The Fairbanks Ice Dogs followed up the best record in the North American Hockey League regular season by capturing the Robertson Cup as NAHL playoff and USA Hockey Tier II junior national champions.
Fairbanks took advantage of earning the home ice for every game of the last two rounds by sweeping the Austin Bruins in the championship series. The Ice Dogs won 5-4 in overtime Friday night then finished off the Bruins with a 6-2 victory Saturday.
Fairbanks goalie Kevin Aldridge was named the Robertson Cup Playoffs Most Valuable Player after he made 31 saves Friday and 19 Saturday. Aldridge finished the playoffs 10-4 with a 1.86 goals-against average and three shutouts.
Colton Wolter scored two goals in the clinching game for Fairbanks, one to break a 1-1 tie early in the second period and another for a 5-1 lead in the third. Viktor Liljegren also scored two goals while Jacob Getz added a goal and two assists.
Tayler Munson had two goals in Game 1 for the Ice Dogs, including the overtime game-winner.
Drew Anderson had a goal and three assists for Austin. Teammate Jay Dickman had two goals and an assist in Game 1 and added a goal and an assist in the second game.
The title was the second in the last four years for the Ice Dogs.
CLARK CUP: Joe Sullivan’s goal 6:49 into the second overtime Saturday night lifted the Indiana Ice over the host Waterloo Black Hawks 3-2 and evened the United States Hockey League’s Clark Cup Final at one game apiece.
The best-of-five series, which continues Friday and Saturday in Indiana, determines the USHL postseason and USA Hockey Tier I junior national championships
Waterloo won the series opener 4-2 Friday, when goalie Cal Petersen made 32 saves. Tyler Sheehy and Hayden Shaw each had a goal and an assist for the Black Hawks in the win.
The teams traded four special teams goals Saturday. Waterloo took a 2-1 lead when John Wiitala scored a short-handed goal 39 seconds into the third period. Indiana’s Mitch Hults tied the game on the same power play less than a minute later.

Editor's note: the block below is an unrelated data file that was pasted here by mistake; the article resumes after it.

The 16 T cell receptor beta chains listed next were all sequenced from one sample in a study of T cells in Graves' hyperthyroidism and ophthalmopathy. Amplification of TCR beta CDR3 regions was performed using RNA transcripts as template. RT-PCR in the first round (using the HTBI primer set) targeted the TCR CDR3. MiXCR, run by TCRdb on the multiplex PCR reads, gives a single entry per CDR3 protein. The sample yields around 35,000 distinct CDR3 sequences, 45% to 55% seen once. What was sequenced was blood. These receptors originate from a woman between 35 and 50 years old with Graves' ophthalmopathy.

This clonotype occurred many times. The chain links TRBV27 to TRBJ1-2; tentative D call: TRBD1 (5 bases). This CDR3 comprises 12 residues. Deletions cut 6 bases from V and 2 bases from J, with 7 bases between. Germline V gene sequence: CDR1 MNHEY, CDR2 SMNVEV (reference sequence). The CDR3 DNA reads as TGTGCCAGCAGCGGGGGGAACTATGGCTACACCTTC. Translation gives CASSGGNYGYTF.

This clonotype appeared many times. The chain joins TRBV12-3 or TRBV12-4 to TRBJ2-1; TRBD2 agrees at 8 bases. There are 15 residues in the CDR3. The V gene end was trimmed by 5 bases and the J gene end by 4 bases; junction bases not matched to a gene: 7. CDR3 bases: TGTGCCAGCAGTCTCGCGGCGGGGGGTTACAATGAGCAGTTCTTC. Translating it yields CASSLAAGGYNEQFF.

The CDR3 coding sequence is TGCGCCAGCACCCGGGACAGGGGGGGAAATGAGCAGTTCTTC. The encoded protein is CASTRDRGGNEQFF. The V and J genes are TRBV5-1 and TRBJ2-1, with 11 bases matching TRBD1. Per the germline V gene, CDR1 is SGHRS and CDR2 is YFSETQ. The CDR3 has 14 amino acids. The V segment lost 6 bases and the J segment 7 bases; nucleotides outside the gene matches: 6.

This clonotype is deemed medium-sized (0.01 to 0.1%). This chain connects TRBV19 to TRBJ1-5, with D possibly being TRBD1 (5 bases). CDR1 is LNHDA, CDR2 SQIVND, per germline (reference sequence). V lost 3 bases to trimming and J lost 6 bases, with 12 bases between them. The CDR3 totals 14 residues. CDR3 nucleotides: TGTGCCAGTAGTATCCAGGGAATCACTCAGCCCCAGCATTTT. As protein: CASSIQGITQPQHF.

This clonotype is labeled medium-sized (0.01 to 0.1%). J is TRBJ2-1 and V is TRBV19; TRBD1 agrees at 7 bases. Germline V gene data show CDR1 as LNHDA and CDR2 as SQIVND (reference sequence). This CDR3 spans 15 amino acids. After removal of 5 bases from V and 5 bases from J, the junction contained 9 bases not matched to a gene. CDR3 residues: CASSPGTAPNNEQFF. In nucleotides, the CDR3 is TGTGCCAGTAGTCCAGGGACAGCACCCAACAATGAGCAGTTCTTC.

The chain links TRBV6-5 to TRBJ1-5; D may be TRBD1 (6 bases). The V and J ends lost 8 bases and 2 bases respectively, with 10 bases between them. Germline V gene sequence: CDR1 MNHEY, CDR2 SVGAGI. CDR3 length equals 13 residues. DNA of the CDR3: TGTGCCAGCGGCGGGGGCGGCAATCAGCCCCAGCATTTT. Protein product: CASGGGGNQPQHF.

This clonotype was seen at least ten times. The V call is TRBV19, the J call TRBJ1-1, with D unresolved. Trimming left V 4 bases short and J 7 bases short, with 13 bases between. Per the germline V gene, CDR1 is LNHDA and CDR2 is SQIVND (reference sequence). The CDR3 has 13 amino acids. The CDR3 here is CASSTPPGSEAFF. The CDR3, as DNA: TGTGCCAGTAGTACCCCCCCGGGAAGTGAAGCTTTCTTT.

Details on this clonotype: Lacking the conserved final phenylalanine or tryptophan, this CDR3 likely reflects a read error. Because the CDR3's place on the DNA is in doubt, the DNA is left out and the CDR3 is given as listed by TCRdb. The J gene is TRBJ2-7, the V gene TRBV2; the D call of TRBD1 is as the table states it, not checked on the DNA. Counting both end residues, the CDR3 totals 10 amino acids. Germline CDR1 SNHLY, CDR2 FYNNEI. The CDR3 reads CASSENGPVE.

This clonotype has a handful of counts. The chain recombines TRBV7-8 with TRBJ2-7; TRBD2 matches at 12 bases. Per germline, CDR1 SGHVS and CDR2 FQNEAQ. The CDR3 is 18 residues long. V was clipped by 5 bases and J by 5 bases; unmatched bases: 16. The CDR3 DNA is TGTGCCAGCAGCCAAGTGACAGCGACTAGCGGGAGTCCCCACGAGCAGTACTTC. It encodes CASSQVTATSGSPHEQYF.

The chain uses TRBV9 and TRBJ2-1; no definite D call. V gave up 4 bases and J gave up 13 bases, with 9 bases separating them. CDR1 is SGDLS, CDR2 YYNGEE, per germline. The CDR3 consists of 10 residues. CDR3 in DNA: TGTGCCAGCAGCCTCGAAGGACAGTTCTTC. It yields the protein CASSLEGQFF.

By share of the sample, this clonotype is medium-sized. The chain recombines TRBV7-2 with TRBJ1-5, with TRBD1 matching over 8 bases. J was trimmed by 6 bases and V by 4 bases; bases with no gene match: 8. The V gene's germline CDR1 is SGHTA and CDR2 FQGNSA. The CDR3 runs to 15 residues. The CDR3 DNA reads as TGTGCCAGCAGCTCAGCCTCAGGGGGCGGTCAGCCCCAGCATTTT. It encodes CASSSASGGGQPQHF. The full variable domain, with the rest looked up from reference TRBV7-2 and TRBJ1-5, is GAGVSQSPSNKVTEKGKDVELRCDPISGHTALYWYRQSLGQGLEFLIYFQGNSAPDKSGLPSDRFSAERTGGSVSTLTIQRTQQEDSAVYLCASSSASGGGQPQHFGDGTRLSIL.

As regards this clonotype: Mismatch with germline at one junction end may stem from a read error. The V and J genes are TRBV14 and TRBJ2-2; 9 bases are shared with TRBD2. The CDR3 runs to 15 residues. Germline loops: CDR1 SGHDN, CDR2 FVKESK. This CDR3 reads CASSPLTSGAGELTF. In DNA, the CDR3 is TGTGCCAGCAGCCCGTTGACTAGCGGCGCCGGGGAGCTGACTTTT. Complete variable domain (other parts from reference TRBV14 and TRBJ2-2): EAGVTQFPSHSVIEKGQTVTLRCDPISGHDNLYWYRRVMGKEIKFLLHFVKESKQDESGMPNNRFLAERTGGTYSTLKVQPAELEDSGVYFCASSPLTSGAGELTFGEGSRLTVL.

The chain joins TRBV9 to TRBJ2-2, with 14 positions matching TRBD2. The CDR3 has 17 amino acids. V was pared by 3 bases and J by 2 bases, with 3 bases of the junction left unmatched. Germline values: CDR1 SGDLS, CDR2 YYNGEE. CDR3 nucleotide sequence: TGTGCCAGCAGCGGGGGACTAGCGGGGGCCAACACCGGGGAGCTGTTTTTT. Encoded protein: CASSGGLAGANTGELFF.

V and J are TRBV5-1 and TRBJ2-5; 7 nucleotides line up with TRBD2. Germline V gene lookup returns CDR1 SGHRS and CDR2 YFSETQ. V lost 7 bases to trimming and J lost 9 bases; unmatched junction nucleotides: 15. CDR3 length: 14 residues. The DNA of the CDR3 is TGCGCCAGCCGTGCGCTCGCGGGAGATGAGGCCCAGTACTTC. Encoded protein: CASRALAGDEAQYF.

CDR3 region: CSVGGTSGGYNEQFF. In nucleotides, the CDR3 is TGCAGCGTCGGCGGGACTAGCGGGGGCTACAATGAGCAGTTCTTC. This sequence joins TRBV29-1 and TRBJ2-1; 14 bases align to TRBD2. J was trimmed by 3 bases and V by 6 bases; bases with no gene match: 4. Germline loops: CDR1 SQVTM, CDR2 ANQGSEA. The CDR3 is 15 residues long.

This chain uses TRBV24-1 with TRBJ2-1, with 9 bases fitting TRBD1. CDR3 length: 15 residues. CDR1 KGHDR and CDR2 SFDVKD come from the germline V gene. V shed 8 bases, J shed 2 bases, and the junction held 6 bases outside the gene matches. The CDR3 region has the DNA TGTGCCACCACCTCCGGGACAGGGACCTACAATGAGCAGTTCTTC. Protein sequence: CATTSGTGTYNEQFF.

NAHL STARS: The NAHL named league, division and rookie all-star teams based on voting by the league’s head coaches.
The all-NAHL team included two Topeka RoadRunners players: forward Tyler Poulsen and goalie P.J. Bridges. The rest of the team was Kenai River Brown Bears forward Alec Butcher, Amarillo Bulls forward Mike Davis, Bismarck Bobcats defenseman Nate Repensky, and Aberdeen Wings defenseman Jake Horton.
Repensky and Horton were also on the Central Division all-star team with two Austin players: Dickman, a forward, and goalie Nick Lehr. Bismarck forward Stanislav Dzakhov and Aberdeen Wings forward T.J. Roo also made the team.
Butcher made the Midwest Division team with goalie Kasimir Kaskisuo and defenseman Terry Leabo of the Minnesota Wilderness, forward Tyler Munson and defenseman Nick Hinz of Fairbanks, and forward Parker Tuomie of the Wenatchee Wild.
Topeka’s Poulsen and Bridges were on the South team with Amarillo Bulls forwards Mike Davis and Tyler Gernhofer, as well as defensemen Dylan Abood from the Rio Grande Valley Killer Bees, and Sam Piazza from the Wichita Falls Wildcats.
The North Division team featured Port Huron Fighting Falcons forward Bryan Yim and defenseman Jonathan Kopacka, Janesville Jets forward Robin Hoglund, Michigan Warriors forward Colin Larkin, Johnstown Tomahawks defenseman Mitch Hall, and Springfield Jr. Blues goalie Stefanos Lekkas.
Aberdeen’s Roo was also on the all-rookie team with Wenatchee forward Parker Tuomie, defenseman Matt Nuttle and goalie Chase Perry; Austin forward Guillaume Leclerc; and Fairbanks defenseman Wyatt Ege.
COACHING CHANGE: John LaFontaine, who led Shattuck-St. Mary’s to a Toyota-USA Hockey Tier I 14-and-Under national championship this spring, has been named as coach of the NAHL’s Wichita Falls Wildcats.
LaFontaine coached the Bozeman Icedogs in the America West Hockey League and NAHL from 2000-07.
Two other NAHL teams announced new head coaches. Tom Upton is the new coach and general manager of the Minnesota Magicians, who just completed their first season, and Jon Rogger was named coach of the Amarillo Bulls.
Upton was assistant coach of the USHL’s Cedar Rapids RoughRiders during the 2013-14 season.
Rogger moves to Amarillo from the USHL’s Des Moines Buccaneers, where he was coach for two seasons. He replaces Dennis Williams, who is becoming coach of the Bloomington Thunder, a USHL expansion team.
COLLEGE COMMITMENTS: Aberdeen defenseman Dillon Eichstadt has committed to play at Bemidji State University. Eichstadt had four goals and 31 assists in 51 games last season. The 20-year-old is returning to his hometown in Minnesota to start his college career.
Danny Fetzer, a forward with the Chicago Steel of the USHL, has committed to Minnesota State University-Mankato. Fetzer, a 21-year-old from Chicago, had 23 points in 55 games is his second season in the league.
Story from Red Line Editorial, Inc.